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Few expats call Shanghai's non-emergency hotline; most of calls about taxis

By Zhao Wen  (Shanghai Daily)

09:35, November 14, 2012

Shanghai's non-emergency unified hotline, 12345 (File Photo)

Expats are welcome to call the Shanghai's non-emergency unified hotline, 12345, but few are doing so.

The hotline, which is government-backed, was opened on October 8 to help local residents with government-related issues and non-emergency services.

By Sunday, the hotline center received a total of 63 calls from foreigners. There had been around 103, 900 calls from Chinese.

"Maybe this is because the hotline was just launched and many foreigners still don't known about it," said Chen Fang, director of the hotline operation center.

Of all the foreign phone calls, most are related to taxis.

One Spanish mother forgot her baby's jacket and scarf on a taxi and called to try to find the items on October 21. The mother, identified as Claire, provided the taxi receipt which the center passed it on to a related department.

Claire couldn't be reached yesterday but her husband, Miguel Camara, said they haven't heard anything. Camara said the hotline service was good and maybe they were just unlucky.

In another case, an unidentified foreigner complained that a taxi at the Shanghai South Railway Station refused to take him. The expat said the driver claimed the meter was broken and wanted him to pay 80 yuan (US$12.84) to go to downtown.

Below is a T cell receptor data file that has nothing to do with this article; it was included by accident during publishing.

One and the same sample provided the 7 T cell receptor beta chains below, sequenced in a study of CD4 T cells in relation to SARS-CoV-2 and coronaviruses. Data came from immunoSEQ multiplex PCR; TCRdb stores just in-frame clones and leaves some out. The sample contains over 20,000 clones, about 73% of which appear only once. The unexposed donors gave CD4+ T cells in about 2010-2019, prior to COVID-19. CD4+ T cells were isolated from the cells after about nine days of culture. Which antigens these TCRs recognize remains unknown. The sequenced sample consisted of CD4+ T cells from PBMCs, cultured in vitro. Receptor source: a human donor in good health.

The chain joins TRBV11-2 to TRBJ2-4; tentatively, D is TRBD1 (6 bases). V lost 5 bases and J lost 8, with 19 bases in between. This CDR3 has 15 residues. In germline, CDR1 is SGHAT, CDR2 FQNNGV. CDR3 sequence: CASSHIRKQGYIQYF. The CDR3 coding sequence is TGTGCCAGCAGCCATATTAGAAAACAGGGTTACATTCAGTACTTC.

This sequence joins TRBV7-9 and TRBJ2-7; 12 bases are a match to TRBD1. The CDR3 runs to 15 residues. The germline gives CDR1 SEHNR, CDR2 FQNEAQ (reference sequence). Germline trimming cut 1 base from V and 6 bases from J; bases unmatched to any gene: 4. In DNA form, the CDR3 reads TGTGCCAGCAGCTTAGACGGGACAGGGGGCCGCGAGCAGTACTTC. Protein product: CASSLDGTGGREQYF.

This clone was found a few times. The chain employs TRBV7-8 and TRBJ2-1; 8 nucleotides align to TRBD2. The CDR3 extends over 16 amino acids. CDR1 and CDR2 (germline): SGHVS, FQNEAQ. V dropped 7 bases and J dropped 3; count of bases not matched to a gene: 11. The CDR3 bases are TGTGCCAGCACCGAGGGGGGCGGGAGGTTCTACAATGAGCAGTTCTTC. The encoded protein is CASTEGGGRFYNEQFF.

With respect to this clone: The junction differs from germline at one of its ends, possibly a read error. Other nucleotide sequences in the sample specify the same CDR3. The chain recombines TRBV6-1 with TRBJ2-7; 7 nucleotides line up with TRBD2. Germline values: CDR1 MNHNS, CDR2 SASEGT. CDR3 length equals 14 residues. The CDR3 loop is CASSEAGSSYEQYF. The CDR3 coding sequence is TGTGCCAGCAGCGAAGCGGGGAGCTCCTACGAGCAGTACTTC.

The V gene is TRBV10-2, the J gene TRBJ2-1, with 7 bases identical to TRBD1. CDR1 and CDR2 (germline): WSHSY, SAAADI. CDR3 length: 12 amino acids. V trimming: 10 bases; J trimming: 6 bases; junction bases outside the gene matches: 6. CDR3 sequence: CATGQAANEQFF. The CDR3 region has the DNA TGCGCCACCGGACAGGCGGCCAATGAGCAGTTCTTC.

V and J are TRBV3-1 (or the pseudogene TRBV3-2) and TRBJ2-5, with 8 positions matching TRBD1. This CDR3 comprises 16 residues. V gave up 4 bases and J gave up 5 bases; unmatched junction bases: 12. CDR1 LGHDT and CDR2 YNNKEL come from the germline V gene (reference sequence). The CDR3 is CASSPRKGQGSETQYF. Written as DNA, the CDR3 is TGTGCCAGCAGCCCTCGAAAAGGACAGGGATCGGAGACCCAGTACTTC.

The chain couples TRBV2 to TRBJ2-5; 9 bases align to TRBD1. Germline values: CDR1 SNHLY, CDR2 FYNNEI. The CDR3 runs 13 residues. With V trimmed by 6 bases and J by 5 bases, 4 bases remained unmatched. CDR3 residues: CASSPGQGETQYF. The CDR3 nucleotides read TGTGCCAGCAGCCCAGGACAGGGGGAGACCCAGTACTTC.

"Most foreigners called to seek help or make a complaint, but few of them would ever think they could also offer solutions if they knew how to curb the situation," Chen said.

"Take the taxi as an example. I bet the phenomenon that local taxi drivers overcharge non-local passengers also exists in other countries. If expats know any effective solutions used in their own countries, they are welcome to share the idea with us and we will deliver it to related departments as soon as possible," Chen said.

"We believe expats in Shanghai love the city as we do. We will cherish their ideas and thoughts on the city's development," he said.

The hotline has expanded its foreign language services from English only to Japanese and Spanish. The operation center has 35 foreign language operators, all student volunteers from local universities. Expats are advised to be patient over the phone as they will be in a three-way call with Chinese operators and student translators.

Zhang Yuhui, a local student majoring in Spanish, said she had seen some students very nervous and busy looking words up in the dictionary.

"We want to help foreign friends out very much but, as students, we are incapable of understanding some professional phrases. ... We hope expats can understand," she said.

Zhang said she sometimes felt pressure listening to complaints all the day. So far, the center has no plan to recruit native foreign-language speakers. The hotline is available from 8am to 8pm. Chen said it will be extended to 24 hours next year.





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